The history of chocolate illustrates the dilemma of good intentions and the moral ambiguity of efforts by one culture — in this case that of the wealthy white Christianity-dominated West — to re-form and re-create another culture in their own image. This ambiguity shows itself in the early history of American Christian missionaries bringing their faith — faith in God, and in the sort of education and vocational training they saw as inseparable from the preaching of the gospel — to Ghana in the late 19th and early 20 century, and it shows itself throughout the history of complex cultural interactions around the cultivation of chocolate. It shows itself, too, in the current conditions of the economy of chocolate, and, maybe most poignantly, in the ideological and humanistic battles around the billion-dollar trust created by the vast chocolate wealth of the Hershey family and the extraordinary school it funds. Like chocolate, religious and moral proselytizing often comes in with a sugar coating that can’t be refused, but underneath that sweetness lies something bitter.
Missionaries promise better lives for the people they preach to, while often completely devaluing and invalidating their existing cultures and lives. In the article “MISSIONARY SPOTLIGHT – Ghana’s Christian legacy” on Evangelical Times, it is claimed that Christianity has “contributed in no small way to the development of Ghanaian society and the well-being of its people.” This article claims that while part of this improvement was due to development of education and medical services, Presbyterian Basel missionaries also helped the people of Ghana by introducing cacao to the region and providing training on how to grow it. The author notes that spreading Christianity in Ghana was not always an easy task. Missionaries were sometimes not welcomed, and “faced the hostility of the priests of traditional African religion, particularly when the latter’s shrines were forsaken by Christian converts” (Dapaah). This article reflects no self-awareness of why the religious reformation of Ghana may not have delighted all, or of the possibility that the traditional religion held value to the people. It is also fascinating that, taking credit for the introduction of cacao in Ghana, Evangelical Times assumes this as a positive influence. In other contexts, the cacao industry in Ghana has been under much moral scrutiny by the Western world.
Consumers of chocolate want to feel good about what they are buying. Chocolate is, after all, the quintessential feel-good product, often connected in buyers’ minds with cozy notions of love and warm indulgence. It is upsetting to consider that we may be causing harm in buying it, and consumers are quick to squelch their guilt by opting for choices that advertise ethical production.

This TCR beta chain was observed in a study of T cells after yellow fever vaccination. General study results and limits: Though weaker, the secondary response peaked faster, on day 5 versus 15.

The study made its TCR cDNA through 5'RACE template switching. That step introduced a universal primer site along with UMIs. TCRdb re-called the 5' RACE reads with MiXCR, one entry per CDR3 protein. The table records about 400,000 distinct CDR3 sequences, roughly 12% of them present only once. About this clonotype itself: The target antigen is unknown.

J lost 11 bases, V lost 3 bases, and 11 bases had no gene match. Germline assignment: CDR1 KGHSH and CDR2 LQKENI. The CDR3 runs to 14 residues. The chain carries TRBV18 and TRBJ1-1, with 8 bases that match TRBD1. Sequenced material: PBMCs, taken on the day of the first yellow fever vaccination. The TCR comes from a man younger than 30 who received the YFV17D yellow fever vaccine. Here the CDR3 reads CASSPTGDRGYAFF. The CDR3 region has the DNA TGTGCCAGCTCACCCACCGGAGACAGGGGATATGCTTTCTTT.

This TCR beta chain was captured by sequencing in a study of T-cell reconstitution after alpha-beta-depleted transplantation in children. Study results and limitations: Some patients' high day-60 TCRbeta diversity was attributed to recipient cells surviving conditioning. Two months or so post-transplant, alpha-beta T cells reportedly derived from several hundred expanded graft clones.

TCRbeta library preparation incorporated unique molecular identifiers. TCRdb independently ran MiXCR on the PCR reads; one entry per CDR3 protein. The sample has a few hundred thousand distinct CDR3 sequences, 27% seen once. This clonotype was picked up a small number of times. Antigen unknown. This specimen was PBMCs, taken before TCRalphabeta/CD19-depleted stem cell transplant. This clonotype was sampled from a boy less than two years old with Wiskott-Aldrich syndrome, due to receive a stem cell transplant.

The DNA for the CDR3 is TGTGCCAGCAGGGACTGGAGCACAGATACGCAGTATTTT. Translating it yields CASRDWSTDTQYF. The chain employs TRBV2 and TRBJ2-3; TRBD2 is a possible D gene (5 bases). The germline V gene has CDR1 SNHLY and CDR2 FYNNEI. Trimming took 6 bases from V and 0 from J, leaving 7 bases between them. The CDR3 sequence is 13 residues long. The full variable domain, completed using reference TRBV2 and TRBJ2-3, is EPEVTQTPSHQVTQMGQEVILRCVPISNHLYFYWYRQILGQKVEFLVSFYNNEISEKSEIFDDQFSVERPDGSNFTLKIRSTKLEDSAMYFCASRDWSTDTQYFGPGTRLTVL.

Problems of ethics in chocolate production are often portrayed in the West by stressing the dismal conditions of cacao farmers’ lives, highlighting their poverty, lack of education, or abuses propagated on or by them. We depict them as people who need our help to have any quality of life or morals. Orla Ryan’s Chocolate Nations chapter Child Labor shows that people in the West greatly exaggerate and misinterpret child labor on cacao farms in Africa. It is portrayed as a moral crisis that children are forced to work, and an often-suggested solution is the boycott of any chocolate produced with child labor. However, the children and families themselves view the situation differently. While some children are trafficked or forced to work against their will, it is most common for children to work along with the rest of their family on the family cacao farm. This can be dangerous, but it is not caused by sadism on the part of the perpetrating family members— there is simply such a problem with poverty that everybody has to work to survive. For this reason, boycotting chocolate from these farms would do little good and possibly have disastrous effects by further increasing poverty. Addressing child labor from a place of classist, racist moral superiority is not what the world needs (Ryan).
In the article “Spend & Save: The Narrative of Fair Trade and White Saviorism,” Bani Amor explains that fair-trade companies often are founded by white people seeking to portray themselves as heroic “fixers” of world issues, while suggesting erroneously that the problems of capitalism can be solved through capitalism means. She believes that this “saviorism through consumerism” actually relies on rather than dismantle oppressive structures.